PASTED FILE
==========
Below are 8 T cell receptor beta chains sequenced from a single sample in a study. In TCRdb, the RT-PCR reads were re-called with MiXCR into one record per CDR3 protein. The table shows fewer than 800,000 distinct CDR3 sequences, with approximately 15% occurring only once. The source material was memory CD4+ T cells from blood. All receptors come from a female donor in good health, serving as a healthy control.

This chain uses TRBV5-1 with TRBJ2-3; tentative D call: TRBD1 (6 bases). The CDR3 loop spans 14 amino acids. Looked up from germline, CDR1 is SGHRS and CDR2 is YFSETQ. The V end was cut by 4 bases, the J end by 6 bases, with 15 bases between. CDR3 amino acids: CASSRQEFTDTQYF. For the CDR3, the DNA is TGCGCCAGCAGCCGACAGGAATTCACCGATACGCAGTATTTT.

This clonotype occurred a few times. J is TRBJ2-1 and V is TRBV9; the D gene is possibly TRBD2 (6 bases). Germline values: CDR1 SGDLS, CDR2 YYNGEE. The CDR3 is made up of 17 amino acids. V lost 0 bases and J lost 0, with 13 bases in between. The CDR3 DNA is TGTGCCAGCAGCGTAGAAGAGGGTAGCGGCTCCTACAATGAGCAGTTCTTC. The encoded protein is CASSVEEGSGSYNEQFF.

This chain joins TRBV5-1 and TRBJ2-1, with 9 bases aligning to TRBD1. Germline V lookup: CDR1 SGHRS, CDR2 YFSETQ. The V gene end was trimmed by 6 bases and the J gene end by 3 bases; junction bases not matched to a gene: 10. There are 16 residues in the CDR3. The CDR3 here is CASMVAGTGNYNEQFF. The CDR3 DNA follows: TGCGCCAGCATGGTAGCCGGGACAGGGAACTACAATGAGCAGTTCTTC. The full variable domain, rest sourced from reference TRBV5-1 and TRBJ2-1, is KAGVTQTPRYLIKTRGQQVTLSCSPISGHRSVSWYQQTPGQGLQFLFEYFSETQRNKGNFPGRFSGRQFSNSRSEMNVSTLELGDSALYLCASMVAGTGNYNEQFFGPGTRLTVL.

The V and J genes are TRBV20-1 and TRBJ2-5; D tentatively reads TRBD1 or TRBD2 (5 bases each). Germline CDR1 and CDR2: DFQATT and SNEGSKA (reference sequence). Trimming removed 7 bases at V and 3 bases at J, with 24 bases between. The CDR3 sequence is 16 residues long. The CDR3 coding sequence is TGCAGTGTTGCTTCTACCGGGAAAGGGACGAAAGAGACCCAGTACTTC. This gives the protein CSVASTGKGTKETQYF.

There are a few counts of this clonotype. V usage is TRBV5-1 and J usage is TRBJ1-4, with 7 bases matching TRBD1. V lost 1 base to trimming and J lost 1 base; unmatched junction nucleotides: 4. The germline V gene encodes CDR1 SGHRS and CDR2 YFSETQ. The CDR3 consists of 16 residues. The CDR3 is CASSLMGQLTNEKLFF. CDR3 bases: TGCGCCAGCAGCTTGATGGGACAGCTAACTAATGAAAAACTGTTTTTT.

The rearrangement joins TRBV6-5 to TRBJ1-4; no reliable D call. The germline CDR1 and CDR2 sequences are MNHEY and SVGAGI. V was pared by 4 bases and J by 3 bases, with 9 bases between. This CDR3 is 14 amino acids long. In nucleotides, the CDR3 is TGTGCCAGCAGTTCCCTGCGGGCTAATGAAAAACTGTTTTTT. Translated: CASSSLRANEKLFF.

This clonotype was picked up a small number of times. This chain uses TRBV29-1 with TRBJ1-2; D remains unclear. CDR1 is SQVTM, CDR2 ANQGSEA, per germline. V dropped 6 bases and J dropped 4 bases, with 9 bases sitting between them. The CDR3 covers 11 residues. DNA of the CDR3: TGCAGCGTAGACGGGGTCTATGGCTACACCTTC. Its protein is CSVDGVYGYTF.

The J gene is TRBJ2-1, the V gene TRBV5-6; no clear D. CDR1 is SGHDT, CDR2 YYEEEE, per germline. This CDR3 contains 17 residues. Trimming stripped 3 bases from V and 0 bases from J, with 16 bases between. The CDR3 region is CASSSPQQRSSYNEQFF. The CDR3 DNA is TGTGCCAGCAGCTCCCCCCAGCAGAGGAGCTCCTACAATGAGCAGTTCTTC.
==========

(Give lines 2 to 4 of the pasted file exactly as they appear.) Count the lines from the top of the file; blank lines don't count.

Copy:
This chain uses TRBV5-1 with TRBJ2-3; tentative D call: TRBD1 (6 bases). The CDR3 loop spans 14 amino acids. Looked up from germline, CDR1 is SGHRS and CDR2 is YFSETQ. The V end was cut by 4 bases, the J end by 6 bases, with 15 bases between. CDR3 amino acids: CASSRQEFTDTQYF. For the CDR3, the DNA is TGCGCCAGCAGCCGACAGGAATTCACCGATACGCAGTATTTT.

This clonotype occurred a few times. J is TRBJ2-1 and V is TRBV9; the D gene is possibly TRBD2 (6 bases). Germline values: CDR1 SGDLS, CDR2 YYNGEE. The CDR3 is made up of 17 amino acids. V lost 0 bases and J lost 0, with 13 bases in between. The CDR3 DNA is TGTGCCAGCAGCGTAGAAGAGGGTAGCGGCTCCTACAATGAGCAGTTCTTC. The encoded protein is CASSVEEGSGSYNEQFF.

This chain joins TRBV5-1 and TRBJ2-1, with 9 bases aligning to TRBD1. Germline V lookup: CDR1 SGHRS, CDR2 YFSETQ. The V gene end was trimmed by 6 bases and the J gene end by 3 bases; junction bases not matched to a gene: 10. There are 16 residues in the CDR3. The CDR3 here is CASMVAGTGNYNEQFF. The CDR3 DNA follows: TGCGCCAGCATGGTAGCCGGGACAGGGAACTACAATGAGCAGTTCTTC. The full variable domain, rest sourced from reference TRBV5-1 and TRBJ2-1, is KAGVTQTPRYLIKTRGQQVTLSCSPISGHRSVSWYQQTPGQGLQFLFEYFSETQRNKGNFPGRFSGRQFSNSRSEMNVSTLELGDSALYLCASMVAGTGNYNEQFFGPGTRLTVL.